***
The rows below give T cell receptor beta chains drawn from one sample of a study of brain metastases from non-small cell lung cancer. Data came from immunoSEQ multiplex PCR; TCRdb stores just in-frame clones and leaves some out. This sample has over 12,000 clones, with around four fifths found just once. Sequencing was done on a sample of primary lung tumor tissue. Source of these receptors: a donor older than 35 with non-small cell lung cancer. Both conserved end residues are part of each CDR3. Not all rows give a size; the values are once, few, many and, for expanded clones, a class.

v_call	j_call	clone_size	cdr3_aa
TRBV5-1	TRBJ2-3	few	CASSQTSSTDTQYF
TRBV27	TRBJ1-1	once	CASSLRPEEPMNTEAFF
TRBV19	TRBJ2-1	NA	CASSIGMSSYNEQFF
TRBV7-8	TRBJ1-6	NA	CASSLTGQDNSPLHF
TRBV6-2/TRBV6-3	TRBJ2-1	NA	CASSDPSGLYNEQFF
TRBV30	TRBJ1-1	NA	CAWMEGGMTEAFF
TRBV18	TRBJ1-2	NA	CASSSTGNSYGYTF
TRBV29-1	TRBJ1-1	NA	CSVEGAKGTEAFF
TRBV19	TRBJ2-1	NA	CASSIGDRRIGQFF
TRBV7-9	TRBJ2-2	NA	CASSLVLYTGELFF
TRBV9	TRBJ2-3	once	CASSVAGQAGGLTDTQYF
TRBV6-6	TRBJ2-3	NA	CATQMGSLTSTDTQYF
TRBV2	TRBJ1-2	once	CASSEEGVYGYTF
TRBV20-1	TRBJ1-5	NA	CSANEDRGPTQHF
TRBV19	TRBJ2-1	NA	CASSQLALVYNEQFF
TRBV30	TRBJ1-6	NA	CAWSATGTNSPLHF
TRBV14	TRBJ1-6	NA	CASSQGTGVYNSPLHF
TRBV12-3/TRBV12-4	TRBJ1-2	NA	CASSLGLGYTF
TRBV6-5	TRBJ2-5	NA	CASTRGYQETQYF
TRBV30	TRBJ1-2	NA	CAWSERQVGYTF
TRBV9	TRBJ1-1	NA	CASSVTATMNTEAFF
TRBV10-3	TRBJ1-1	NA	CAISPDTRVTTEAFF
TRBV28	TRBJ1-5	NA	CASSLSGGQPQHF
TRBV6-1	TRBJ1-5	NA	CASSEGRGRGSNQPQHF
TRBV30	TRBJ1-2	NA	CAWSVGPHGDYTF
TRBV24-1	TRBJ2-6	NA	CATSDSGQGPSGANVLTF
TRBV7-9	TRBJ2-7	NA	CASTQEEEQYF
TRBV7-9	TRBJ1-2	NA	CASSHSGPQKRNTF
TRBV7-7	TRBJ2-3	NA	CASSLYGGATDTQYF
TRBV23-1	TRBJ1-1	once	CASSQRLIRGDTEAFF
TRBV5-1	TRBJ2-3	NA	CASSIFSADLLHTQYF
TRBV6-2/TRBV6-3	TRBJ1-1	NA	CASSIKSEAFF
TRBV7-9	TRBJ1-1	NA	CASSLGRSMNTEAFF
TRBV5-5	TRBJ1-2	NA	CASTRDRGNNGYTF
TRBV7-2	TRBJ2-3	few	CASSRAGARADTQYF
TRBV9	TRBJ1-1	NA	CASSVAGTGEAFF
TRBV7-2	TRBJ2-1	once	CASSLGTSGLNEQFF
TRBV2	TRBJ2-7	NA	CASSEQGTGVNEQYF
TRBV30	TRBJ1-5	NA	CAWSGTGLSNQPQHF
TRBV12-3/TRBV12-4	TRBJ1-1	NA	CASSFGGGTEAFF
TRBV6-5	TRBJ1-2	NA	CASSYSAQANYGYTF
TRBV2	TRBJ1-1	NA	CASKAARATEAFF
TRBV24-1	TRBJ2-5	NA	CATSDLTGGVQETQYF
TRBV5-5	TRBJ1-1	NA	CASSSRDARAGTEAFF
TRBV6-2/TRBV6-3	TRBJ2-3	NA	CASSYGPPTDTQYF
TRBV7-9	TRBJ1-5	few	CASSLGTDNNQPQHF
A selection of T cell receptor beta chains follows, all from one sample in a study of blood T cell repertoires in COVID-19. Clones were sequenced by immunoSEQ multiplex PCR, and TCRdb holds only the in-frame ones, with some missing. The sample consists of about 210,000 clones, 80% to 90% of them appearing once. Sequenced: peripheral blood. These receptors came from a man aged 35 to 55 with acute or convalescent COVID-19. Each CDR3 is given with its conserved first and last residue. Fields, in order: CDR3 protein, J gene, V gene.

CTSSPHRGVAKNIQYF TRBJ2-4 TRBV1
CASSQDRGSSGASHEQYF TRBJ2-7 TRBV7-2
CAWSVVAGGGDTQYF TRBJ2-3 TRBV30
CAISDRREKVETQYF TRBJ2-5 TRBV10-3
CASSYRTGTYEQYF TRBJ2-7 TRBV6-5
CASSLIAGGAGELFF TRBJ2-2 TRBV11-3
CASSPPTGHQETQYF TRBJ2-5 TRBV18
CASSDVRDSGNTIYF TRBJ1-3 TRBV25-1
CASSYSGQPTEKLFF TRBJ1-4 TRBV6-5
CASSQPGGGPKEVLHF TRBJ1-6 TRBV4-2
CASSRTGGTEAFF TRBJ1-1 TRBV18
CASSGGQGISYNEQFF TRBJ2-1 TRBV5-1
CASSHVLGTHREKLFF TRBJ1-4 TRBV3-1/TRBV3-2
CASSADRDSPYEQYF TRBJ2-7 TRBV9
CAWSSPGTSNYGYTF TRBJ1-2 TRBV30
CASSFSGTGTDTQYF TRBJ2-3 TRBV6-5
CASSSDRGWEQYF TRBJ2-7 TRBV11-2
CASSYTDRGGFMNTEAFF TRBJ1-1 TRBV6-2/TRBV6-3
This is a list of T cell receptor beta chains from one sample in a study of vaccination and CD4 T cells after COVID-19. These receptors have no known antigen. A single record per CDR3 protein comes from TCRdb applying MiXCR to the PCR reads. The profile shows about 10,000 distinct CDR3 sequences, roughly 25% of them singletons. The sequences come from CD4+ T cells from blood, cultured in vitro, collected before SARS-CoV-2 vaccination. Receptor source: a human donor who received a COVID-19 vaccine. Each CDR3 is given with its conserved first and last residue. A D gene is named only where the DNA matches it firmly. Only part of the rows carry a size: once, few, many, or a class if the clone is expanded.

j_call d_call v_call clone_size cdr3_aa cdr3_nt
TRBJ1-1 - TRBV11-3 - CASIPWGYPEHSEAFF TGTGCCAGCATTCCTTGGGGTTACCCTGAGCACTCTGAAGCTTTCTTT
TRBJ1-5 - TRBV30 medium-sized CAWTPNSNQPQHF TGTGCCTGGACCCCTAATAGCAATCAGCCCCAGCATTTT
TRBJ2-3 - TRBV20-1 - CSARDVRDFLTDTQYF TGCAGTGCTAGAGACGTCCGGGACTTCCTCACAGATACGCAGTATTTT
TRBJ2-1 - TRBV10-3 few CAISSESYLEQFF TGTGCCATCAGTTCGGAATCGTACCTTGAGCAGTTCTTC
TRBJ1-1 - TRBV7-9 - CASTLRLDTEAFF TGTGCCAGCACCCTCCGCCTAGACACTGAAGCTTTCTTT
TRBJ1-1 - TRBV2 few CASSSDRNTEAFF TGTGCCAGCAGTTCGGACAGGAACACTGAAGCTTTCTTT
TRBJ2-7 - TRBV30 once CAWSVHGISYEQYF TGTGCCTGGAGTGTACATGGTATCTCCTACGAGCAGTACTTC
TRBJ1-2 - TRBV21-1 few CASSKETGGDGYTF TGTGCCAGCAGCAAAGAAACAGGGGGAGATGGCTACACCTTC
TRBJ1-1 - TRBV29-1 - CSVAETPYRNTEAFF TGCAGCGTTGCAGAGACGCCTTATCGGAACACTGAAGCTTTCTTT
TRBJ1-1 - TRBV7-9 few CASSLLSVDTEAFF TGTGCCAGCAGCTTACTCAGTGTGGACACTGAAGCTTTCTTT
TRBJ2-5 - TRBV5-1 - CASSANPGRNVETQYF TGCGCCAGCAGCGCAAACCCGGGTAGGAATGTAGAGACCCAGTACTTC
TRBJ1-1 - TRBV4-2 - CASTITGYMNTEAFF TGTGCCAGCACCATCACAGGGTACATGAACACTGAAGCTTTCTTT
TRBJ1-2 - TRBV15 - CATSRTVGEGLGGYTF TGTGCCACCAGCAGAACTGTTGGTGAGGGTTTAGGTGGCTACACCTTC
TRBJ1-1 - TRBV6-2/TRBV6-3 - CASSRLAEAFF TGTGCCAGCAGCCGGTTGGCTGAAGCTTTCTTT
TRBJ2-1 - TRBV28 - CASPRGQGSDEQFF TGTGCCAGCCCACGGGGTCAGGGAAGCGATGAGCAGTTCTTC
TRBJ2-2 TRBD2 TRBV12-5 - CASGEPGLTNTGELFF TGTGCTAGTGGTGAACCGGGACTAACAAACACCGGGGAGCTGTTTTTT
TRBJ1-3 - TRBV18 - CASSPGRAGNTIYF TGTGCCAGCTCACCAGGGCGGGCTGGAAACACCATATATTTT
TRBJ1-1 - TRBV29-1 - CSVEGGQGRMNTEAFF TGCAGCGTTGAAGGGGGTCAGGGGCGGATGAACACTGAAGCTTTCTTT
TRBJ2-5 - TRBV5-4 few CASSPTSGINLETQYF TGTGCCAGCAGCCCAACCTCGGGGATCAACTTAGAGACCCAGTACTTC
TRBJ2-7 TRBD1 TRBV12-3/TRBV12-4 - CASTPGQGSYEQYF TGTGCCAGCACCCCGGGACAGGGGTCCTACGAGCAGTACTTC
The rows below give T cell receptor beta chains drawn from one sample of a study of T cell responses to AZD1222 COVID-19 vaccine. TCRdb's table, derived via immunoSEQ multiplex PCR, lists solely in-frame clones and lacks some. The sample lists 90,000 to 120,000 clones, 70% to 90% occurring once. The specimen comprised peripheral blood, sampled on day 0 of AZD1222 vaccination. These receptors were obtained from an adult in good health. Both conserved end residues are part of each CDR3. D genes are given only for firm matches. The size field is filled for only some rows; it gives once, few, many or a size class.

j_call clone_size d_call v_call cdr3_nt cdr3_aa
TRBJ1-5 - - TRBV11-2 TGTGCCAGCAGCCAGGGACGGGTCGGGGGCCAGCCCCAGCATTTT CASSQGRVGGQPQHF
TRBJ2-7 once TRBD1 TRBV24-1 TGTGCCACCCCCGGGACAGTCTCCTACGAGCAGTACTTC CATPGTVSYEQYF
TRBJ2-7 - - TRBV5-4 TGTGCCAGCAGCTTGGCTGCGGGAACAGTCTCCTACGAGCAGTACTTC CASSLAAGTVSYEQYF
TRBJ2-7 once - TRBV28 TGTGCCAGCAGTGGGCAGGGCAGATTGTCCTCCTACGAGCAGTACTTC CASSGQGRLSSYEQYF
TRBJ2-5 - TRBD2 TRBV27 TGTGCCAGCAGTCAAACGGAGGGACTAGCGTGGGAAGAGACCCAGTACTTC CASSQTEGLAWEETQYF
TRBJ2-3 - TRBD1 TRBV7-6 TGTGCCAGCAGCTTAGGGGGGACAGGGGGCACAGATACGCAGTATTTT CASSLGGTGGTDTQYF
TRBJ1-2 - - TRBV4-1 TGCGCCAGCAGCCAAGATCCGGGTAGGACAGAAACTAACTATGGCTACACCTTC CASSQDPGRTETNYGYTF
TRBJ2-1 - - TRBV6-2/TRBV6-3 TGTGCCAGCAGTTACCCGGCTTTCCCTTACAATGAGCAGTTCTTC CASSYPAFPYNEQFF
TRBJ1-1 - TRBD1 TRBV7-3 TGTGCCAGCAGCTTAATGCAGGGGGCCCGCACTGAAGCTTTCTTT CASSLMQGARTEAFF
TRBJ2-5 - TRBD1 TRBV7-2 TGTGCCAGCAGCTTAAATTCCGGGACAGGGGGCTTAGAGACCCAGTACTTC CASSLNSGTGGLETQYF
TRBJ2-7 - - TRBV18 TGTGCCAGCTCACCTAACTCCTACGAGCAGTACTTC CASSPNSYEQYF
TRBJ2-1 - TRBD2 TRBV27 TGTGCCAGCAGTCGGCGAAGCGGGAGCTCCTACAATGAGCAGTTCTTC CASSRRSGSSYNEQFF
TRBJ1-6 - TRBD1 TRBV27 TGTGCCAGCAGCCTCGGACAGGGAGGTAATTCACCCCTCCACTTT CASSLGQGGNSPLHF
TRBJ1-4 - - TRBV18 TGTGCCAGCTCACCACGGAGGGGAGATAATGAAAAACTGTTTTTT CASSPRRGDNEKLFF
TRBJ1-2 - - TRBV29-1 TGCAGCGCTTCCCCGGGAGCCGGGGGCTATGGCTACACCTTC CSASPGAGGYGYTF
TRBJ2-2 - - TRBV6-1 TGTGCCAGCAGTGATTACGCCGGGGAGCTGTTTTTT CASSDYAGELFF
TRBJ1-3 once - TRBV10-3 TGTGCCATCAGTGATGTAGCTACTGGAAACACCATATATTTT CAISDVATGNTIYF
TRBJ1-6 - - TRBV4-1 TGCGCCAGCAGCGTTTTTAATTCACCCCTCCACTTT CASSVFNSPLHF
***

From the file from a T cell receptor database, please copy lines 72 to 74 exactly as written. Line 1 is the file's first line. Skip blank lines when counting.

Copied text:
TRBJ2-3 - TRBV20-1 - CSARDVRDFLTDTQYF TGCAGTGCTAGAGACGTCCGGGACTTCCTCACAGATACGCAGTATTTT
TRBJ2-1 - TRBV10-3 few CAISSESYLEQFF TGTGCCATCAGTTCGGAATCGTACCTTGAGCAGTTCTTC
TRBJ1-1 - TRBV7-9 - CASTLRLDTEAFF TGTGCCAGCACCCTCCGCCTAGACACTGAAGCTTTCTTT